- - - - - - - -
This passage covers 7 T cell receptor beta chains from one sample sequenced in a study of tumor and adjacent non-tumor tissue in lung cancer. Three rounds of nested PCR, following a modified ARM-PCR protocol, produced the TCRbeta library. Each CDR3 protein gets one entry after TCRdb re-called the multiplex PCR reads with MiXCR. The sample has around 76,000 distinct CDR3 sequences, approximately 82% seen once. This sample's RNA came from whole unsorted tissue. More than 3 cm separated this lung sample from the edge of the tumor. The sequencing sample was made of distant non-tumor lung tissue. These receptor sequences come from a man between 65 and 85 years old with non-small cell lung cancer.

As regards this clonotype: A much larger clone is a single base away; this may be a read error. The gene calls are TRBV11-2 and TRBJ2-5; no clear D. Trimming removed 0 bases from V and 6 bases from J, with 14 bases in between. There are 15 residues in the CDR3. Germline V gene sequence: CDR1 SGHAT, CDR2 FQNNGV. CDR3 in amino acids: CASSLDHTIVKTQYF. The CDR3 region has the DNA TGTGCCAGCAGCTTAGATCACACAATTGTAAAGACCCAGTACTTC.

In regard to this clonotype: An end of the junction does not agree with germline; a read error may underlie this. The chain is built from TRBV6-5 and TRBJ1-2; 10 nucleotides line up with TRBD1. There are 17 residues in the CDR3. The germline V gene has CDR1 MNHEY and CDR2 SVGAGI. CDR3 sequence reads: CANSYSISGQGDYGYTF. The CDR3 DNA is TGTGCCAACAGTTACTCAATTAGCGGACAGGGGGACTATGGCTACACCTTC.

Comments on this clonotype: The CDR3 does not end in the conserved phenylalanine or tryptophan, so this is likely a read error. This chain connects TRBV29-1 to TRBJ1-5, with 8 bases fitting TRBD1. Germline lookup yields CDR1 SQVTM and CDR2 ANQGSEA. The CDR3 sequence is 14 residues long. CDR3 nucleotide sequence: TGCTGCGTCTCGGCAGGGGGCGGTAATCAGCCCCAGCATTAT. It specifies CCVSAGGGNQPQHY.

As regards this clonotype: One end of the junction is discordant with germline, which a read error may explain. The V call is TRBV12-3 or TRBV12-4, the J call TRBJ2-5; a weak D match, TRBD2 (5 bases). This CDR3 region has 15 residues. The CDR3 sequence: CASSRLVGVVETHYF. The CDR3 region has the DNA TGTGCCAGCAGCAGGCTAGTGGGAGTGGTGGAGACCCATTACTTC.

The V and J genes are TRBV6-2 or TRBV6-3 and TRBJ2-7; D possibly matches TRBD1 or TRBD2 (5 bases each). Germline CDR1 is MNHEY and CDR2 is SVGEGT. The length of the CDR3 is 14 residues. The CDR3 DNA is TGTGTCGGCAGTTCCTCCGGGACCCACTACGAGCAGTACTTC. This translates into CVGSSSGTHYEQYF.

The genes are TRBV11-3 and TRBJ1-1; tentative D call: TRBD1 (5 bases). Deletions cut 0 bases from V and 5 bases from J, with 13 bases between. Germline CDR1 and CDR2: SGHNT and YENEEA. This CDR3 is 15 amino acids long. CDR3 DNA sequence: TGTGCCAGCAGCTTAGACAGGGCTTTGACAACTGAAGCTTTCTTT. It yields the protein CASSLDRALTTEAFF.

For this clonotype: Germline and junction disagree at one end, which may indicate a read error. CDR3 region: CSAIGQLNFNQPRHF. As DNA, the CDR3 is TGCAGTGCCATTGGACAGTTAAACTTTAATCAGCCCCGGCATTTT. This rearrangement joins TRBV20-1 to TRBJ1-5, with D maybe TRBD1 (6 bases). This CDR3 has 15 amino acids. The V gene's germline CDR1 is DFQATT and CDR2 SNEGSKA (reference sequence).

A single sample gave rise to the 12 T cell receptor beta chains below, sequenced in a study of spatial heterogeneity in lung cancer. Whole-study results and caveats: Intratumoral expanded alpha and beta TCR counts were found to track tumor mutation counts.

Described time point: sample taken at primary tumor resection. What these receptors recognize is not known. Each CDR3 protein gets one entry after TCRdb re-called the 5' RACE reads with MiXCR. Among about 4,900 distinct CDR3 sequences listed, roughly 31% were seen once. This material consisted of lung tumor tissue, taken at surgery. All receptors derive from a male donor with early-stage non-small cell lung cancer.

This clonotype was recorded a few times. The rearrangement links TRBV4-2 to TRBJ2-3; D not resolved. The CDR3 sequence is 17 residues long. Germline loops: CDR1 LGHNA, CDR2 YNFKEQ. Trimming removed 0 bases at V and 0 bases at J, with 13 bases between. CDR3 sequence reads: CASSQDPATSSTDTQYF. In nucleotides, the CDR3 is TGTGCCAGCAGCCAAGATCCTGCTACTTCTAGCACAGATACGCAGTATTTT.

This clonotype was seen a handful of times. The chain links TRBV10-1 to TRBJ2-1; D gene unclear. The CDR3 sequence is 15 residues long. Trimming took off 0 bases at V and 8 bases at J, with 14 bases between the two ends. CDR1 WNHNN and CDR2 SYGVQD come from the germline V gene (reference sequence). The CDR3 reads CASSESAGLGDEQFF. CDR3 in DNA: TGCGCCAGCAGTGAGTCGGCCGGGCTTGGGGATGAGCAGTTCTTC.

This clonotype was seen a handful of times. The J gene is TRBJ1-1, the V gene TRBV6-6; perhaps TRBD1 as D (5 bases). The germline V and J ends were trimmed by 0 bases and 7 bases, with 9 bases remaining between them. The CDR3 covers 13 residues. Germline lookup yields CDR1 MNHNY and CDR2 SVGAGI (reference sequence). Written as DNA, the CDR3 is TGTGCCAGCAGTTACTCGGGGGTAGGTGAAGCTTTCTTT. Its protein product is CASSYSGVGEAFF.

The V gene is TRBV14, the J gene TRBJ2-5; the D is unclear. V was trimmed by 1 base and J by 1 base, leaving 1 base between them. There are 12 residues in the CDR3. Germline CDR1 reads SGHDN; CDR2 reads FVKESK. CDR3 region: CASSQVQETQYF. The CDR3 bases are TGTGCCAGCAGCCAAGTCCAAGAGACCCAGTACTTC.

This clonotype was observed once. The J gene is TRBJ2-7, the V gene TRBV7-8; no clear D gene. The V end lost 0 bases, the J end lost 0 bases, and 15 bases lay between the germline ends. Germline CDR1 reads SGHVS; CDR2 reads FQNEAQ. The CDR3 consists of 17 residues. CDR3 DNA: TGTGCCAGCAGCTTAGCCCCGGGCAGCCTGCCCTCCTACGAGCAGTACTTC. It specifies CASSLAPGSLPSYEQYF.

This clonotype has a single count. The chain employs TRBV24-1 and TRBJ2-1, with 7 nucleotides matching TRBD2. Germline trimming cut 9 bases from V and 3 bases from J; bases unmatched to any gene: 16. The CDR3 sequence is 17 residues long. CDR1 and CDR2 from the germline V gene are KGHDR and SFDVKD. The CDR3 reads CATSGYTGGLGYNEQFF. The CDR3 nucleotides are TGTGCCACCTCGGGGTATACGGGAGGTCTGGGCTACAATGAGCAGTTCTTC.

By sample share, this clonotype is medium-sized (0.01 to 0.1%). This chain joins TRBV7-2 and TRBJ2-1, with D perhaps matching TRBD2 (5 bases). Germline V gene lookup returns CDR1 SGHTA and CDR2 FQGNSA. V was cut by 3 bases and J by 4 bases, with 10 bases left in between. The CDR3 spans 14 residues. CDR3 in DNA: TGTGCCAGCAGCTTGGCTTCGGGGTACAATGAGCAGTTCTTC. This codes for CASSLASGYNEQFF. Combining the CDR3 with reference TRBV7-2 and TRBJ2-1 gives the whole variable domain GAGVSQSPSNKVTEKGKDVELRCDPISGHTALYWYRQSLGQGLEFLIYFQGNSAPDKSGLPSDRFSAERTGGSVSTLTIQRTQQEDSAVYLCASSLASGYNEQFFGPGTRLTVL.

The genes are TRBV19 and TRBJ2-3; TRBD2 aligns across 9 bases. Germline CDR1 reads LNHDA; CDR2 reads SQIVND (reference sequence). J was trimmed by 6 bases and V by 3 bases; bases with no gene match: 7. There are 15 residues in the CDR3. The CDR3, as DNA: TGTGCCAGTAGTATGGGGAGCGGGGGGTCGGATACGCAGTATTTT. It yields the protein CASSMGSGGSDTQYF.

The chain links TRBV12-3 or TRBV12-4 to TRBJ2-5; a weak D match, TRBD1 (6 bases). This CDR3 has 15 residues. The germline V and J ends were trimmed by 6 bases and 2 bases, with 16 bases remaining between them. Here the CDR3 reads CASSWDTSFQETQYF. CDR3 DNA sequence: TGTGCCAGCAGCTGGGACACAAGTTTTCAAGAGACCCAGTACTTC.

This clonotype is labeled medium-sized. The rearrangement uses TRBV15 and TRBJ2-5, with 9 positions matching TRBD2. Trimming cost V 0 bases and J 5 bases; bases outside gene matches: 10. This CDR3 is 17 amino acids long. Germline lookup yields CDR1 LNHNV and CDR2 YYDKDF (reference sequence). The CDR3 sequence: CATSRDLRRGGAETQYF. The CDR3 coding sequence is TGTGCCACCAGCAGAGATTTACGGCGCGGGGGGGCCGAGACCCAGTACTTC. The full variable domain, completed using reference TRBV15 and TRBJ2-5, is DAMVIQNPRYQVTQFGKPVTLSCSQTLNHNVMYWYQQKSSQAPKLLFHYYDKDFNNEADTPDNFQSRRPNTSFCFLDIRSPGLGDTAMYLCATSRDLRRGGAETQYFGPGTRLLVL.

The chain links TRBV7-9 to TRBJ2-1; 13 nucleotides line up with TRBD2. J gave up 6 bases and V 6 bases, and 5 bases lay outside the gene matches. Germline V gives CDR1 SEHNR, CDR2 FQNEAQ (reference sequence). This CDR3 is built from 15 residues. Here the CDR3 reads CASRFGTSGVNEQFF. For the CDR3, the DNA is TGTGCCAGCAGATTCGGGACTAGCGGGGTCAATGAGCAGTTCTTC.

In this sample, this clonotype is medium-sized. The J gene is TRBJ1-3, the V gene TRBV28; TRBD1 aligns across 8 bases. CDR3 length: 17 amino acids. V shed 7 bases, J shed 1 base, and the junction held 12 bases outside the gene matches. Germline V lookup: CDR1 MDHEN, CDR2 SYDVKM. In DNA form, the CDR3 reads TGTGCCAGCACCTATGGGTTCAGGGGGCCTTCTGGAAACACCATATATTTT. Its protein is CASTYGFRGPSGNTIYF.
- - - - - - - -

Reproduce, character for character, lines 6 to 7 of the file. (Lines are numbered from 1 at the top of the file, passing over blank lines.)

The V and J genes are TRBV6-2 or TRBV6-3 and TRBJ2-7; D possibly matches TRBD1 or TRBD2 (5 bases each). Germline CDR1 is MNHEY and CDR2 is SVGEGT. The length of the CDR3 is 14 residues. The CDR3 DNA is TGTGTCGGCAGTTCCTCCGGGACCCACTACGAGCAGTACTTC. This translates into CVGSSSGTHYEQYF.

The genes are TRBV11-3 and TRBJ1-1; tentative D call: TRBD1 (5 bases). Deletions cut 0 bases from V and 5 bases from J, with 13 bases between. Germline CDR1 and CDR2: SGHNT and YENEEA. This CDR3 is 15 amino acids long. CDR3 DNA sequence: TGTGCCAGCAGCTTAGACAGGGCTTTGACAACTGAAGCTTTCTTT. It yields the protein CASSLDRALTTEAFF.